Here are my final pieces for my Senior Thesis project, Losing Vera. This story is unfinished; it is a puzzle that I am piecing together.
This is a project about my Russian grandmother who was forced to flee Russia in a time of war, which ignited a lifetime of fractured relationships, starting with her parents and siblings. When she arrived in America with her three children, a blossoming mental illness and a husband struggling with debilitating alcoholism, she struggled to survive while always longing to return to Russia. Her story will be told in three chapters; this is the first.
I designed a printed piece that allows a reader to pace themselves while absorbing emotional details of an immigrant’s struggle. The words are accompanied by photos of Russia during World War II and the few family photos that exist from that time. This piece is intended for an audience that might not use the internet, where I have created a webpage to house the audio story where one can listen to the story and look at images that set the tone and environment that Vera experienced.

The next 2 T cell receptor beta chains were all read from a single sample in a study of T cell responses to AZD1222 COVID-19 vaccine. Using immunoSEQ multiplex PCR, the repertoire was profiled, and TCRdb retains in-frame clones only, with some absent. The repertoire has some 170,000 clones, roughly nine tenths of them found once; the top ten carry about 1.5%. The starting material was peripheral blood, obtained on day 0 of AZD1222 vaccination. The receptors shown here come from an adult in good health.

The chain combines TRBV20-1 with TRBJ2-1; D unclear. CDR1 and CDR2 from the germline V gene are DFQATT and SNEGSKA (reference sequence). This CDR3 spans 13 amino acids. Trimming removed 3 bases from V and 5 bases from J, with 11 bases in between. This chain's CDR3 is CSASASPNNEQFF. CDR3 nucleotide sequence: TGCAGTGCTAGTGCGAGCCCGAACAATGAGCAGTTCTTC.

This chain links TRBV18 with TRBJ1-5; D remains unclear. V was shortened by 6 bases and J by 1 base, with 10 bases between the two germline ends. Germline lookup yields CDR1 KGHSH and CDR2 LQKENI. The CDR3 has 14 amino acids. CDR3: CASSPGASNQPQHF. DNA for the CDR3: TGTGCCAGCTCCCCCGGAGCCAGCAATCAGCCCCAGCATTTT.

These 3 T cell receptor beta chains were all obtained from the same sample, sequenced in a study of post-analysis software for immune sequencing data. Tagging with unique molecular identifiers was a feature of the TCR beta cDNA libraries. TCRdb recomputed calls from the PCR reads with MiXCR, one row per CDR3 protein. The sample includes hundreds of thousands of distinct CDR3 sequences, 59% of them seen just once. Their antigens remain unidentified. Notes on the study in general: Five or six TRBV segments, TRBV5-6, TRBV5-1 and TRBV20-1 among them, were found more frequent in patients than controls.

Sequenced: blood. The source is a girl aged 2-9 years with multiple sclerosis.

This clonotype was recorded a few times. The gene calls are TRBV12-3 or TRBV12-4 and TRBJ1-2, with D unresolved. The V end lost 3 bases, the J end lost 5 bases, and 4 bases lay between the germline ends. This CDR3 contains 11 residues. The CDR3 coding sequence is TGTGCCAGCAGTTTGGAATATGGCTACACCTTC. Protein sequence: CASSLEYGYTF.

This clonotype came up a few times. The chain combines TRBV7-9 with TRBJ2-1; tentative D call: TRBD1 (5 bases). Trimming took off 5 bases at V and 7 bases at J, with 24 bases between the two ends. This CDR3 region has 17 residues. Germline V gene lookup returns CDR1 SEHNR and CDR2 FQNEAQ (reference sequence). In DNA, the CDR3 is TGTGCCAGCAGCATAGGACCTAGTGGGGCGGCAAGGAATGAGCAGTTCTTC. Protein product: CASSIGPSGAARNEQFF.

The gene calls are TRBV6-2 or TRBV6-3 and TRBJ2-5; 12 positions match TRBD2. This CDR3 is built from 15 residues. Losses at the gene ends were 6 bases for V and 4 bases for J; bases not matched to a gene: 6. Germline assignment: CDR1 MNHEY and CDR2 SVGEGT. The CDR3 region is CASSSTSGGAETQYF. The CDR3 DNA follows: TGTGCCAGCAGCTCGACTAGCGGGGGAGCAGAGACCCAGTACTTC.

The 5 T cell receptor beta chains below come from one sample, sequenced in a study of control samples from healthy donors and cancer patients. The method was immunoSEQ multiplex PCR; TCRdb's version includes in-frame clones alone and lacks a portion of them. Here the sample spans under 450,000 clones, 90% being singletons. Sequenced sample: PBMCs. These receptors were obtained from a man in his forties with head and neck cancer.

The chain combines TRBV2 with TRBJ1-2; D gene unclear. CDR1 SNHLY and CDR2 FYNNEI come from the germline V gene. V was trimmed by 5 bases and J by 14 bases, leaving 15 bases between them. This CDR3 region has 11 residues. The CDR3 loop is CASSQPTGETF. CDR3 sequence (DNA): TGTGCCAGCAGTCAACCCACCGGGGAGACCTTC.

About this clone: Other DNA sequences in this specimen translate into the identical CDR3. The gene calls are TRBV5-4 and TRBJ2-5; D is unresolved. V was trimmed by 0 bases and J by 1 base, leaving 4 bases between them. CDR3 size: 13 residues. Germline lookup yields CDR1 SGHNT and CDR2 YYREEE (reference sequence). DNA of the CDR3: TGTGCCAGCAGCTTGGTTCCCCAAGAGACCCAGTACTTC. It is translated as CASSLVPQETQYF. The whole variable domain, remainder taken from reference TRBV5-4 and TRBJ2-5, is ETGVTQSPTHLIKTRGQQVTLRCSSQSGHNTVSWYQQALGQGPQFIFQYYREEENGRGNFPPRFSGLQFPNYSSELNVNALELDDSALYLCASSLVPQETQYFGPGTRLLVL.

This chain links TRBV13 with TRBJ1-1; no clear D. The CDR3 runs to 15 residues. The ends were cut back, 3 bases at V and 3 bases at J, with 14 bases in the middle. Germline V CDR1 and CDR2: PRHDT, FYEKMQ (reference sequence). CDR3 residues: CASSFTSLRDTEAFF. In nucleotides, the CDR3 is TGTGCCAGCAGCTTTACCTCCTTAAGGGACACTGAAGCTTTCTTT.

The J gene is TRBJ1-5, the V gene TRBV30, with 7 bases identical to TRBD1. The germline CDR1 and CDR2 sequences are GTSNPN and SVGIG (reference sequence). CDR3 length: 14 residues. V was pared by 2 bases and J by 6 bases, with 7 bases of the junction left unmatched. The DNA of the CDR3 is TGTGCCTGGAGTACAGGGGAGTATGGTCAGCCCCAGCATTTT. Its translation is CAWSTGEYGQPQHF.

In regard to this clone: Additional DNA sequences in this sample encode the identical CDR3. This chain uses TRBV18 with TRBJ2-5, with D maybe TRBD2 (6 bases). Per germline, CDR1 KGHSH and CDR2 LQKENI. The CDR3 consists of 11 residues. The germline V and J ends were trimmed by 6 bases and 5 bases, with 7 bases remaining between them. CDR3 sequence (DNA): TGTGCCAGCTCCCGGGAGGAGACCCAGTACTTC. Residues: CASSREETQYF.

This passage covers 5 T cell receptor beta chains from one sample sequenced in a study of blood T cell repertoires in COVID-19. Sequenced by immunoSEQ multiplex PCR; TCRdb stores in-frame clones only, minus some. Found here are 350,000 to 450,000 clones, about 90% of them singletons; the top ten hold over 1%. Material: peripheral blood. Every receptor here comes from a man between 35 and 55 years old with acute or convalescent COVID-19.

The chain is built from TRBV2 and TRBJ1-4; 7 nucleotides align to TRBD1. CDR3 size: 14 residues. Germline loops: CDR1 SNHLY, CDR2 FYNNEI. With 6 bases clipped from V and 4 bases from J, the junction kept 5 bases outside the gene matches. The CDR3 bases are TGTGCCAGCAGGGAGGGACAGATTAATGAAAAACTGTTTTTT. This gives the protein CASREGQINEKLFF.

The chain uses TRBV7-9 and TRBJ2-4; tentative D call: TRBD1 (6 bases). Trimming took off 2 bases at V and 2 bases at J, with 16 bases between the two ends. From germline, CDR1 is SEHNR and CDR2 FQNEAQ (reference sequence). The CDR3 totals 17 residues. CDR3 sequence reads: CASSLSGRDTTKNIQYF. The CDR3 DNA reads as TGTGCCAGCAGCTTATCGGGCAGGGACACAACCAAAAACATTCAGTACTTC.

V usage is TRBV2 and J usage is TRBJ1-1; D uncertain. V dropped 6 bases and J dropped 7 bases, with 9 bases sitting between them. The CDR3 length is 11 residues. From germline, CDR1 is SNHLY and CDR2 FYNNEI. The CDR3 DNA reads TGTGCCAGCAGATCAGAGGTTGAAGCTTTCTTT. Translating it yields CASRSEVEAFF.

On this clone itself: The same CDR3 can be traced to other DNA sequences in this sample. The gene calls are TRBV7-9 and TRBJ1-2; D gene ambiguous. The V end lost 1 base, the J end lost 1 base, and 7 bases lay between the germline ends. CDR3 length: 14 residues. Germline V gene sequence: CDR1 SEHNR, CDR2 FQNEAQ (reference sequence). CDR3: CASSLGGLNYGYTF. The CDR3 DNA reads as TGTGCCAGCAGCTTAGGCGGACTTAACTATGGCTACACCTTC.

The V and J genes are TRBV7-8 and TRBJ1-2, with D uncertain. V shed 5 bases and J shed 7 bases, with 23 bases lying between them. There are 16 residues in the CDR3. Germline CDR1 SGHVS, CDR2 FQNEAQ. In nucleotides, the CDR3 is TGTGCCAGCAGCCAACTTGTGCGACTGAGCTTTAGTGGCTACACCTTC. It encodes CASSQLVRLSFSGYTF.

This is the website where the audio story lives until I can create its own website.
Here is the book piece.
This is the cover.
This is the first spread, it explains the premise of the story and project.
Wow. Where do I begin?
Chapter 2 is a great little summary of all those reminders my teachers have been working so hard to try to get my short term and long term memory to talk to each other and share their info. Needless to say, maybe it’s just because these days (or the last three years) I have had a mushy college brain but I still read the reminders of what professional skills a designer should have as… “Oh yes, that reminds me, I need to stop procrastinating.” And then a moment later I am playing with my cat and forget all about what I was doing.